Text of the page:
Monday’s 90-minute faceoff at Hofstra University on Long Island is projected to have the biggest audience ever for politics’ equivalent of the NBA playoffs, with estimates that upward of 100 million people will be watching.
“You can’t really win an election in a debate, but you can lose one,” said Brett O’Donnell, a communications consultant with long experience coaching GOP presidential candidates. “The first debate is the most important of all the debates, and it definitely has the most potential to harm.”
Examples of first-debate stumbles are many. And they have almost always hurt the candidate for whom the expectations were higher.
The biggest pitfall is a blunder that confirms the misgivings that voters may already be harboring.
A confused Ronald Reagan rambled in 1984, opening doubts about whether he had become too old to do the most important job in the world. In 2000, Al Gore sighed and exaggerated. George W. Bush casually draped himself over the lectern in 2004 and peevishly quibbled on minor points. Four years ago, an aloof Barack Obama seemed to phone it in.
Only 43 percent said they expected Trump to do a better job. On that rather flimsy basis, Tumulty speculates that a blunder by Clinton may do more harm than a blunder by Trump.
This is pure speculation. To state the obvious, no one has made a blunder yet. More significantly, Tumulty presents no evidence in support of her basic thesis—her claim that voters react more strongly to a blunder by the candidate who entered the debate with "higher expectations."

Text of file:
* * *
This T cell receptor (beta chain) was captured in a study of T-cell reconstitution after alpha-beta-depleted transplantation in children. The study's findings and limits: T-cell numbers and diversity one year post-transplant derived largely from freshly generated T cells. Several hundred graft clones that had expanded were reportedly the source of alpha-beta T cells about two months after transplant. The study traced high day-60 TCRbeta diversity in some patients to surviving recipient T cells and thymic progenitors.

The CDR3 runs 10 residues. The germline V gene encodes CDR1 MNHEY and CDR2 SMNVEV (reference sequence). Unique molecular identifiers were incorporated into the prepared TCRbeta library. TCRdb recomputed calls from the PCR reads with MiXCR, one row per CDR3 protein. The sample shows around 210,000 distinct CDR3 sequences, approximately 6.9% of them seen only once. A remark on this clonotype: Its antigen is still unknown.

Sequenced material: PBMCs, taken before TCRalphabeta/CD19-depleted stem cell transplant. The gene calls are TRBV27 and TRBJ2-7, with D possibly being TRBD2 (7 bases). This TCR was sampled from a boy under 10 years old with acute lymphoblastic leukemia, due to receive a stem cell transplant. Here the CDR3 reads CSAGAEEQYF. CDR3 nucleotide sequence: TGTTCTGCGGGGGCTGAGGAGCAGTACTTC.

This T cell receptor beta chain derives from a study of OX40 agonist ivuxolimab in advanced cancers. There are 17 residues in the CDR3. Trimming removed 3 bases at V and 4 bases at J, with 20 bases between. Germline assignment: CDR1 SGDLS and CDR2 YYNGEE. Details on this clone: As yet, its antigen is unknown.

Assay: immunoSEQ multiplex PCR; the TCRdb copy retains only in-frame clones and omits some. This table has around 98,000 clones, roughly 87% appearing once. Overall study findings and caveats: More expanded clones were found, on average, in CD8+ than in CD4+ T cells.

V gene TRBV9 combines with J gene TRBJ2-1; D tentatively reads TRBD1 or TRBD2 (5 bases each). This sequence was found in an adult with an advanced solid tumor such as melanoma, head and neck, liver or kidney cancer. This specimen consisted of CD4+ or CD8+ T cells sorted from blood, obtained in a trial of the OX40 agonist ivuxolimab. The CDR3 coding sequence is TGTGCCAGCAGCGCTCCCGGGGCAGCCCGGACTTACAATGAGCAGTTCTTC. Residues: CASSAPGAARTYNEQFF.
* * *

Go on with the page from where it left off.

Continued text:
She cites Campaign 2000 as an example supporting her thesis. What sorts of blunders did Candidate Gore supposedly make, leading to pushback from voters expecting more?
"In 2000, Al Gore sighed and exaggerated," Tumulty writes. In a slightly more rational world, work like this would get reporters and editors fired.
Did Candidate Gore "sigh and exaggerate" during that first debate? Did the sighing and the exaggerations cause him to be graded harshly by voters?
When it comes to the alleged sighing, we've often extended The C-Span Challenge. Go ahead! Watch that full debate on this C-Span videotape. Accept the challenge of trying to see or hear those troubling sighs, which later became so famous in the punditry of the mainstream press.
After puzzling yourself in that manner, recall this additional point. After that history-changing debate, five major news orgs surveyed viewers about which candidate "won."